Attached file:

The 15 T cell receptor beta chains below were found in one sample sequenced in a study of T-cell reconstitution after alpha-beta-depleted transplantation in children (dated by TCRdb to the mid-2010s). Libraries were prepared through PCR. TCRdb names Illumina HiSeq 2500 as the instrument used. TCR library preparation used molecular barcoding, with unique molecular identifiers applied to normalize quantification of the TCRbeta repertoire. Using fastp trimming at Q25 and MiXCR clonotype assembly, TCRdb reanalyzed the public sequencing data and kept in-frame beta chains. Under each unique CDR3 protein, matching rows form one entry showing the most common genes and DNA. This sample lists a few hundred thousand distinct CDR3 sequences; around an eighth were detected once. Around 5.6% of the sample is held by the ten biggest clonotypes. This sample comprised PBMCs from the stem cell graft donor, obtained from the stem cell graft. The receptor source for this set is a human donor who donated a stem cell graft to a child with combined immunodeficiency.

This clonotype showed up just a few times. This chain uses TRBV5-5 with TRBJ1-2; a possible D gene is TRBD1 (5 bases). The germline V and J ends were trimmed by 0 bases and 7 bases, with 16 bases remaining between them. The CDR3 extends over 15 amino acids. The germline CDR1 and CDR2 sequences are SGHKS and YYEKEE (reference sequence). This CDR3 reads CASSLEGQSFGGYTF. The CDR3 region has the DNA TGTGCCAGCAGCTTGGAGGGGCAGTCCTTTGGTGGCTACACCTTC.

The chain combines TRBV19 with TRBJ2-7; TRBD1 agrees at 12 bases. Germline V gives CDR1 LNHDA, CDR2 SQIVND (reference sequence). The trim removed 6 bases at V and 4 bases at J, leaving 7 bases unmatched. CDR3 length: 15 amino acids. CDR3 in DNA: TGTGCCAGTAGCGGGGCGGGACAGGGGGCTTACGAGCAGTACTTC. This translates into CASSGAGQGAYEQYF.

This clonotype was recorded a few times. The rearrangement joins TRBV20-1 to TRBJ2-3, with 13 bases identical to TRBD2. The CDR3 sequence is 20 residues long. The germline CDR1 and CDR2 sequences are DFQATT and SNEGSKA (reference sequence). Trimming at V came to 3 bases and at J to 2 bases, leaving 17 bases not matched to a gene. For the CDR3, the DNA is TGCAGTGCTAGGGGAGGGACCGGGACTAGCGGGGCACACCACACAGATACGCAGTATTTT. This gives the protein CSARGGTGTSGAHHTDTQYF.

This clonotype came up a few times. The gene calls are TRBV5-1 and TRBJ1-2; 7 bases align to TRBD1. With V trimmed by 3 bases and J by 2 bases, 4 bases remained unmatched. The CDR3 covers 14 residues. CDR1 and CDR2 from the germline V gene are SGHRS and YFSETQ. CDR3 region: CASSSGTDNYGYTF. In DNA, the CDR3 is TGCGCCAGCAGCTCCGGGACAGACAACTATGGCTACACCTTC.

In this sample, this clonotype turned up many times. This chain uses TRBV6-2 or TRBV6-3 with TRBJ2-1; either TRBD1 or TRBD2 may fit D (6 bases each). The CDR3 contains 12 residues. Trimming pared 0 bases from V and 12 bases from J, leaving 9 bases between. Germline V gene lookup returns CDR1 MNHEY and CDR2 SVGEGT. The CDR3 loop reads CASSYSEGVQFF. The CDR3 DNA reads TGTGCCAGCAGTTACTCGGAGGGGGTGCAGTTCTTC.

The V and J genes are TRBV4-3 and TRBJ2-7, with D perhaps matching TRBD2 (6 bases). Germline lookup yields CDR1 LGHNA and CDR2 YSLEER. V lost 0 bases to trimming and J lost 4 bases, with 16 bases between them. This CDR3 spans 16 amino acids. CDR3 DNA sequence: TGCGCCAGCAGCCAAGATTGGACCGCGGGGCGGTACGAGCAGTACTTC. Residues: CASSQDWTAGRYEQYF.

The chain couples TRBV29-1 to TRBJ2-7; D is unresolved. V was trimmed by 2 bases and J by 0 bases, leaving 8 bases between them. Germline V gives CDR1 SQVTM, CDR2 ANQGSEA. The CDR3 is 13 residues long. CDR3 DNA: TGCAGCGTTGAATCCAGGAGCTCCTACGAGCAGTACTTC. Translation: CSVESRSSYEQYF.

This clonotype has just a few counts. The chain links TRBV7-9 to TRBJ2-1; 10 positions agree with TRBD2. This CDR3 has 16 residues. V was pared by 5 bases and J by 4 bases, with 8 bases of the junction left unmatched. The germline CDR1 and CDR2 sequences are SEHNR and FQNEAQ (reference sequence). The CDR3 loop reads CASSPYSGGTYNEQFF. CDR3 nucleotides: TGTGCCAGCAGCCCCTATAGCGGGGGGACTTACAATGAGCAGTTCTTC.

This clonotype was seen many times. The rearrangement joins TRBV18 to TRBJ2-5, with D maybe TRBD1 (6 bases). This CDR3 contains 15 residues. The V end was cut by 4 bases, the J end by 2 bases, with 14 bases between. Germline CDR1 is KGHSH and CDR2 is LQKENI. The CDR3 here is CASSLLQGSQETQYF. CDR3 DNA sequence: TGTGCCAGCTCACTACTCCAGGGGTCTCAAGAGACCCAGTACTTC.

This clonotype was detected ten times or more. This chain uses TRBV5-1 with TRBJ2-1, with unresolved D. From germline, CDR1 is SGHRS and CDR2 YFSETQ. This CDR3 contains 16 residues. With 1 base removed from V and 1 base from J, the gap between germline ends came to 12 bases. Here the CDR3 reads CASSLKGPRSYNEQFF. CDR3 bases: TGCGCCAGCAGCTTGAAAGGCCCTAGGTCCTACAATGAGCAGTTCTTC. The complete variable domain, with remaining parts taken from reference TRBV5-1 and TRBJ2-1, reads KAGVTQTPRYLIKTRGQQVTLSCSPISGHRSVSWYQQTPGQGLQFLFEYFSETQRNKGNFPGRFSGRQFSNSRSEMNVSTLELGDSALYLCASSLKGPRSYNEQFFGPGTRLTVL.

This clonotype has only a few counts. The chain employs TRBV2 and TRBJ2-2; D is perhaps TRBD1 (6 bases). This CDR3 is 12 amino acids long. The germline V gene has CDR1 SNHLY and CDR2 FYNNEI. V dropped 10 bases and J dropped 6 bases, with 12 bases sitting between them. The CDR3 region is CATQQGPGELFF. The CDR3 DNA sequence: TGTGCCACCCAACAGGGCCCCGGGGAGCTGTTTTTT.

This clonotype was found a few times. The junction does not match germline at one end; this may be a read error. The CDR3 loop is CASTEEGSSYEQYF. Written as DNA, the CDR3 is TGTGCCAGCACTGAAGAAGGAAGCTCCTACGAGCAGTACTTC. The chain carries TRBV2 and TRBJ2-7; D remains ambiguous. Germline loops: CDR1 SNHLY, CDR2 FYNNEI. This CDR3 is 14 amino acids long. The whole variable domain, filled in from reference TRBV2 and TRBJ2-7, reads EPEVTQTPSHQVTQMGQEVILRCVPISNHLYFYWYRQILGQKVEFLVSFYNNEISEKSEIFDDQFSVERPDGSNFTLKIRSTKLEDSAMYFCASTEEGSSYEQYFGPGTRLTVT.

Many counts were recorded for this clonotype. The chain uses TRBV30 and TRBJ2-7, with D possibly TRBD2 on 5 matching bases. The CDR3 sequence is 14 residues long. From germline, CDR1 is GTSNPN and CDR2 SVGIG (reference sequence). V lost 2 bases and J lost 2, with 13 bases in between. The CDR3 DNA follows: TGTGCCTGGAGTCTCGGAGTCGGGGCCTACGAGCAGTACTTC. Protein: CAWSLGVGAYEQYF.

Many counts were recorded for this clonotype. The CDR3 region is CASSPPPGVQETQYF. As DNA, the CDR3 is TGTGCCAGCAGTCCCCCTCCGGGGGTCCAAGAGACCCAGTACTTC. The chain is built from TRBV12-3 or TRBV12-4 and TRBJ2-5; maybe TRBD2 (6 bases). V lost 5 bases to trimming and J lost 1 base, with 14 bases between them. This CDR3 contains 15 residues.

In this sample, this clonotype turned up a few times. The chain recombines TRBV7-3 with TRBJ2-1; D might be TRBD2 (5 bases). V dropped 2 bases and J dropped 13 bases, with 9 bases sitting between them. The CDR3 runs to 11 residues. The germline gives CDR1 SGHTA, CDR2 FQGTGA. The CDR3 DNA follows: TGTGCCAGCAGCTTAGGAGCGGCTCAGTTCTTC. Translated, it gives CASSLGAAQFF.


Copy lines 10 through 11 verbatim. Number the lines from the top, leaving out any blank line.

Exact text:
This clonotype was seen many times. The rearrangement joins TRBV18 to TRBJ2-5, with D maybe TRBD1 (6 bases). This CDR3 contains 15 residues. The V end was cut by 4 bases, the J end by 2 bases, with 14 bases between. Germline CDR1 is KGHSH and CDR2 is LQKENI. The CDR3 here is CASSLLQGSQETQYF. CDR3 DNA sequence: TGTGCCAGCTCACTACTCCAGGGGTCTCAAGAGACCCAGTACTTC.

This clonotype was detected ten times or more. This chain uses TRBV5-1 with TRBJ2-1, with unresolved D. From germline, CDR1 is SGHRS and CDR2 YFSETQ. This CDR3 contains 16 residues. With 1 base removed from V and 1 base from J, the gap between germline ends came to 12 bases. Here the CDR3 reads CASSLKGPRSYNEQFF. CDR3 bases: TGCGCCAGCAGCTTGAAAGGCCCTAGGTCCTACAATGAGCAGTTCTTC. The complete variable domain, with remaining parts taken from reference TRBV5-1 and TRBJ2-1, reads KAGVTQTPRYLIKTRGQQVTLSCSPISGHRSVSWYQQTPGQGLQFLFEYFSETQRNKGNFPGRFSGRQFSNSRSEMNVSTLELGDSALYLCASSLKGPRSYNEQFFGPGTRLTVL.